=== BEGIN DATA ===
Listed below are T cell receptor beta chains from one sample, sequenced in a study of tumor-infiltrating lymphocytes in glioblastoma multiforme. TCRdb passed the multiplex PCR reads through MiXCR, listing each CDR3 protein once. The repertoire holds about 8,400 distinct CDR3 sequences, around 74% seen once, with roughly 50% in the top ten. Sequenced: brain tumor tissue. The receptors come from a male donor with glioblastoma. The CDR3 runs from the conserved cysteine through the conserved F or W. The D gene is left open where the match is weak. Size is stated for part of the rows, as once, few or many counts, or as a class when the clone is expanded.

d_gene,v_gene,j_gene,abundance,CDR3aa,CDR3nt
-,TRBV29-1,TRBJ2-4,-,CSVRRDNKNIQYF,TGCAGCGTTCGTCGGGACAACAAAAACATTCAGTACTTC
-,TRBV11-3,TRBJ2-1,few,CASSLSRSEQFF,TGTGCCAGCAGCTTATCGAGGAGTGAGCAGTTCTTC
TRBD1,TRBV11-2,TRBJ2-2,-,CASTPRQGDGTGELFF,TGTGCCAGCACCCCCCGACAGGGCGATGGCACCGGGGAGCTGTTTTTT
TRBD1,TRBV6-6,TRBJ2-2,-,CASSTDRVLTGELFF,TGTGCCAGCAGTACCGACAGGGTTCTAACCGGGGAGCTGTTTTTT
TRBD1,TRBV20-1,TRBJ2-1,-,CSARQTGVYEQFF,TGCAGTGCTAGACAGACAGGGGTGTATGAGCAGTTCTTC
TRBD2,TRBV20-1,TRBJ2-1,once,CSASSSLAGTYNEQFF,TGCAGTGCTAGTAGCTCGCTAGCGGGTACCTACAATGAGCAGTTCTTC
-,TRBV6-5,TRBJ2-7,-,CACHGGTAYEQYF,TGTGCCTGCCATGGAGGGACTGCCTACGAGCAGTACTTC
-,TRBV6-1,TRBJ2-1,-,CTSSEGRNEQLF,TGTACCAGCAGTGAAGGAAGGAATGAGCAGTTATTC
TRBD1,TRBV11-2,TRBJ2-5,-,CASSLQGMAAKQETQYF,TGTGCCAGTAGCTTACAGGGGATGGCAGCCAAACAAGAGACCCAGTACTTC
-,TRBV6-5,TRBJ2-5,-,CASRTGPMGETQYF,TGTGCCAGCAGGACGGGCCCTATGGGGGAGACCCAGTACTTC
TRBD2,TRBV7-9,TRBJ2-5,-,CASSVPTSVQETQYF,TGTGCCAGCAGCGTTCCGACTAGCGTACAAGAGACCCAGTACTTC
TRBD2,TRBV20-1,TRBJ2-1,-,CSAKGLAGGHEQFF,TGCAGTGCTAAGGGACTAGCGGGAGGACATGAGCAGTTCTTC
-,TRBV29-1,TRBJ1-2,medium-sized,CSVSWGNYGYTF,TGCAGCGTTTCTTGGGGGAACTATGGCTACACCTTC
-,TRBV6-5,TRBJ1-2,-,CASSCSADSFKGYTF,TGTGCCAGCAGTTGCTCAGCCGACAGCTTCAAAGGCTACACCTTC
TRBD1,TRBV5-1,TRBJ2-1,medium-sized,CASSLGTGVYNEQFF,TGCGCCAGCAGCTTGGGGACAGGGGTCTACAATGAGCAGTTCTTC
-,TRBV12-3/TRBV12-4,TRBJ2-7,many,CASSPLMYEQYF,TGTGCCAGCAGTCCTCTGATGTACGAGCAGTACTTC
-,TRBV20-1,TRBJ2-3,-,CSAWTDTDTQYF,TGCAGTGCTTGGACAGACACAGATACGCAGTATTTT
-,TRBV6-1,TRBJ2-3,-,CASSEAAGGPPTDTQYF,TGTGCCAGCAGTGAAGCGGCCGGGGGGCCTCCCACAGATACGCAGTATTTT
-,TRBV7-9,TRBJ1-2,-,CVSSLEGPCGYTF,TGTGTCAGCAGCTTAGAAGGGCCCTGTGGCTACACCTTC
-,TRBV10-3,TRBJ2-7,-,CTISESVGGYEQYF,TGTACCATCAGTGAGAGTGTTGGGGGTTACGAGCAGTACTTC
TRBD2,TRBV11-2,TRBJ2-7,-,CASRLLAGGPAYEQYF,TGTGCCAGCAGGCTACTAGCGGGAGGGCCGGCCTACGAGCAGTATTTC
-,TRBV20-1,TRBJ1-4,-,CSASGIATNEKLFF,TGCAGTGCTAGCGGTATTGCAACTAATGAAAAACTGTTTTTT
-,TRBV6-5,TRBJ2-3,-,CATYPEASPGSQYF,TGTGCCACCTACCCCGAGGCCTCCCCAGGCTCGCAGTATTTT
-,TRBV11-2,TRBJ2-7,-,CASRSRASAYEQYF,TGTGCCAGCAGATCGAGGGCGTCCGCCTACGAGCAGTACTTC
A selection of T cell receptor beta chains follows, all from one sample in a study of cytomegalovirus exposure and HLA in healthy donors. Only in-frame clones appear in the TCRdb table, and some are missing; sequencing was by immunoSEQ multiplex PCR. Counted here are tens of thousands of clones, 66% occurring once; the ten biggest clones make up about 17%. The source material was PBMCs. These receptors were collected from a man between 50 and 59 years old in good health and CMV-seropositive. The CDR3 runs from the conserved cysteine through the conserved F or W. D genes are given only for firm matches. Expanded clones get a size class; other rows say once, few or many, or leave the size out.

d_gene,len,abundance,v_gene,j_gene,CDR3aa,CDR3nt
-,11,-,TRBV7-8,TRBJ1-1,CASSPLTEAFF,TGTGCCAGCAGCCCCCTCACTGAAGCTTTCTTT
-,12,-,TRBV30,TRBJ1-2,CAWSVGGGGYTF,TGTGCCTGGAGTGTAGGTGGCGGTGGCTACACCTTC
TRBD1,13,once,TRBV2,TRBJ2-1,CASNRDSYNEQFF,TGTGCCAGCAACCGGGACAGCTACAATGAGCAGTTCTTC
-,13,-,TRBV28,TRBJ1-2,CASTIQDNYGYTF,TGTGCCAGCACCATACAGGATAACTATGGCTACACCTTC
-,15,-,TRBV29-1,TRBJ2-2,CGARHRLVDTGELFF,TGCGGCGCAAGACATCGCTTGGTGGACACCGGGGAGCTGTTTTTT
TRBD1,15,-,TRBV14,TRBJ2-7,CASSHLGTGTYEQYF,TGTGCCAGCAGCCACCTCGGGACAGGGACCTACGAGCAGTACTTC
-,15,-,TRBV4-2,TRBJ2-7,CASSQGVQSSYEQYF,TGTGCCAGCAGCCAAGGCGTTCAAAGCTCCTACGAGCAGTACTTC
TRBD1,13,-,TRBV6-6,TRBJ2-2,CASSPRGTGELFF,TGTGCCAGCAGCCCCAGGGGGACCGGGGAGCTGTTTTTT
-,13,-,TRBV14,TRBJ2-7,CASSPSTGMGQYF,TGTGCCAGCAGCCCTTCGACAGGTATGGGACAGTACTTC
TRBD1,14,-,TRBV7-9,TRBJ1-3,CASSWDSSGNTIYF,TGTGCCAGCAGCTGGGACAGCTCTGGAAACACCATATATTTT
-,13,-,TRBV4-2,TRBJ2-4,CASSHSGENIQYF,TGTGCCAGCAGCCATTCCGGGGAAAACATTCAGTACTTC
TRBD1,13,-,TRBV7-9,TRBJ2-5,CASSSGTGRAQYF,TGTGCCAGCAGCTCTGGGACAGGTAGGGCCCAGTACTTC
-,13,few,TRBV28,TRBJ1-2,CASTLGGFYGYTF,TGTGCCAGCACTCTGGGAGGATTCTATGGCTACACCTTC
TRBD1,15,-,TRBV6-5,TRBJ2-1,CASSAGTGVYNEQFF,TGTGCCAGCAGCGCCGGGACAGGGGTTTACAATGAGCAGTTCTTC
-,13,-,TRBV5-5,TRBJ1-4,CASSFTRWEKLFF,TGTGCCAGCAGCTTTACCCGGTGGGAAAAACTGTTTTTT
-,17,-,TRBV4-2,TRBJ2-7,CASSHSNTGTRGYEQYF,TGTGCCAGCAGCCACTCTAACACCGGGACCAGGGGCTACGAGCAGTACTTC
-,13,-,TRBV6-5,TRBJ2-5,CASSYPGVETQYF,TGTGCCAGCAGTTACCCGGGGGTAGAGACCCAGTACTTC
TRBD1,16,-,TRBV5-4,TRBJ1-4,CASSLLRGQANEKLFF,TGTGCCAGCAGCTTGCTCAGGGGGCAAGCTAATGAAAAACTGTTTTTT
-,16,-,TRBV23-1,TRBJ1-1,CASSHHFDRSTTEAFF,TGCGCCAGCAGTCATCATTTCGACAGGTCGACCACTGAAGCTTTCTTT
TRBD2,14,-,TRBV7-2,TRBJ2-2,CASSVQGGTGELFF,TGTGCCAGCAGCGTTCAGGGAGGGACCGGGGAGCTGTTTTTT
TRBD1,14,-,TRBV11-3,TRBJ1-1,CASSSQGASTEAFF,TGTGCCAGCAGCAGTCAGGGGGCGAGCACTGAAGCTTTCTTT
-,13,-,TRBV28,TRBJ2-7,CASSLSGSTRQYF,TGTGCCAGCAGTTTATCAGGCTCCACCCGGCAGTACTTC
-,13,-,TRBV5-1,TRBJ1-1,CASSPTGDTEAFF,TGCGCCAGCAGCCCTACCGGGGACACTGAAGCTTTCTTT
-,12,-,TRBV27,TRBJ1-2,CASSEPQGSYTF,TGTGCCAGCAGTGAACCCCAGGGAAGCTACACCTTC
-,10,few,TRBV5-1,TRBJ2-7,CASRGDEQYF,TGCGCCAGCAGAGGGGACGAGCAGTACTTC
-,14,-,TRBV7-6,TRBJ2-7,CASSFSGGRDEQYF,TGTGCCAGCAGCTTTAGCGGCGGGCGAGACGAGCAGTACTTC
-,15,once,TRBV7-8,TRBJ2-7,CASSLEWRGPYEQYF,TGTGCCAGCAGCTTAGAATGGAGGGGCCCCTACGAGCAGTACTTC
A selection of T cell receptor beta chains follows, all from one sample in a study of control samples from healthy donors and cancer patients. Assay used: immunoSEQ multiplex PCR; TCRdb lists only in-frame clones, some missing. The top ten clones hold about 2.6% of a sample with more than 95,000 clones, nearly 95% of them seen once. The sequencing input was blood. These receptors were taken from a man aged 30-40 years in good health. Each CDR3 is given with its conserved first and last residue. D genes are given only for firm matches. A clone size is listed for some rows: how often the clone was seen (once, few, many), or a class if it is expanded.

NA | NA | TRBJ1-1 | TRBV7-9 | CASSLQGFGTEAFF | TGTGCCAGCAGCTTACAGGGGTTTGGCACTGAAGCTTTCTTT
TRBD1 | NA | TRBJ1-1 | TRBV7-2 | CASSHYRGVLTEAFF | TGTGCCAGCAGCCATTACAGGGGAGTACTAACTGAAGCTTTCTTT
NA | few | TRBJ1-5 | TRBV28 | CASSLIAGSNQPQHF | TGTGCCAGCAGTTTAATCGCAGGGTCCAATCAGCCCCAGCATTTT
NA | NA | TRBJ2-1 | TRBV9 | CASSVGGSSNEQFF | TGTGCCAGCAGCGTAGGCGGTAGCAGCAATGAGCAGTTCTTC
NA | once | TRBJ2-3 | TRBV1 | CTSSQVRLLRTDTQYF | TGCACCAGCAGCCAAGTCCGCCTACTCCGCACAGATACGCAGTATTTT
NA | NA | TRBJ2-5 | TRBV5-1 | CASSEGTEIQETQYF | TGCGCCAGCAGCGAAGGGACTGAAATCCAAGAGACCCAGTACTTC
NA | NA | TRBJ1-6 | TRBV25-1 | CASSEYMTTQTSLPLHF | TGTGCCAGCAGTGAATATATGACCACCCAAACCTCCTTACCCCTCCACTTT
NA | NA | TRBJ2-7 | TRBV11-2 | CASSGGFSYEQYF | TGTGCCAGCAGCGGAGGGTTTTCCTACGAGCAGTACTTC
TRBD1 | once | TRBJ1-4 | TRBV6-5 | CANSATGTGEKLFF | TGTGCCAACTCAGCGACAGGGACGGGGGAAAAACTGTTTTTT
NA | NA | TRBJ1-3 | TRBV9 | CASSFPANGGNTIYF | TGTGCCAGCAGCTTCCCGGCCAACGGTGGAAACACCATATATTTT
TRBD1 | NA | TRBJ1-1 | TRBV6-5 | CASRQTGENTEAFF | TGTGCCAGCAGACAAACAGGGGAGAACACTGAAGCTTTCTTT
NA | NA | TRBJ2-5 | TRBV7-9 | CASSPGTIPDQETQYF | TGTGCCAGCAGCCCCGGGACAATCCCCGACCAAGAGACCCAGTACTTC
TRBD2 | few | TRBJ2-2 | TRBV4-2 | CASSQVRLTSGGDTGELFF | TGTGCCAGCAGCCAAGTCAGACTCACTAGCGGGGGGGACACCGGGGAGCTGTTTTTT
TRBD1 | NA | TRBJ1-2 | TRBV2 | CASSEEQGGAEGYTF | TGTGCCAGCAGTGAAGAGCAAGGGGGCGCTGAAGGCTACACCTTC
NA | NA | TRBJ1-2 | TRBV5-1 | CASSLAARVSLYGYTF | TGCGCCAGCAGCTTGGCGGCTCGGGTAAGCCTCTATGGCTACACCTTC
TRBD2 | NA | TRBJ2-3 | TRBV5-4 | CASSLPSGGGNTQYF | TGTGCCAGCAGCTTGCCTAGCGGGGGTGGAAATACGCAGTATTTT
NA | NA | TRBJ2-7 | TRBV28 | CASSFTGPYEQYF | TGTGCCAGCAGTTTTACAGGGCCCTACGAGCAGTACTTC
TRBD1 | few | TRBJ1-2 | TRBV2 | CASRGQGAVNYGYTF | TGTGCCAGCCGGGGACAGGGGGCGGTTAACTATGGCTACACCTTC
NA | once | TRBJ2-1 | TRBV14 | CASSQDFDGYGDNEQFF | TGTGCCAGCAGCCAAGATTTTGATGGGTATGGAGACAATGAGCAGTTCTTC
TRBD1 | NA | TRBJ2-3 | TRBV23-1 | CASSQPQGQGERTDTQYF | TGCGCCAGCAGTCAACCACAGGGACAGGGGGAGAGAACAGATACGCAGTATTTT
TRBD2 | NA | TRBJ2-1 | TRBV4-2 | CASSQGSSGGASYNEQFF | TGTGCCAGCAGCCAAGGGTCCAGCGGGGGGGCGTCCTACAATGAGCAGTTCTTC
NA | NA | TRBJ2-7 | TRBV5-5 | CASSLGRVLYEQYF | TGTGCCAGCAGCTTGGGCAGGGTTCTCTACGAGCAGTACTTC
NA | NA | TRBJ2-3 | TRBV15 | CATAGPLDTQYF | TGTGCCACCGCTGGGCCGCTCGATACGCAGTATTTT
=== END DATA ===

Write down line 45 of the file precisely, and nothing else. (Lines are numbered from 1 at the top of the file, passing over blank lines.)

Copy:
-,13,-,TRBV6-5,TRBJ2-5,CASSYPGVETQYF,TGTGCCAGCAGTTACCCGGGGGTAGAGACCCAGTACTTC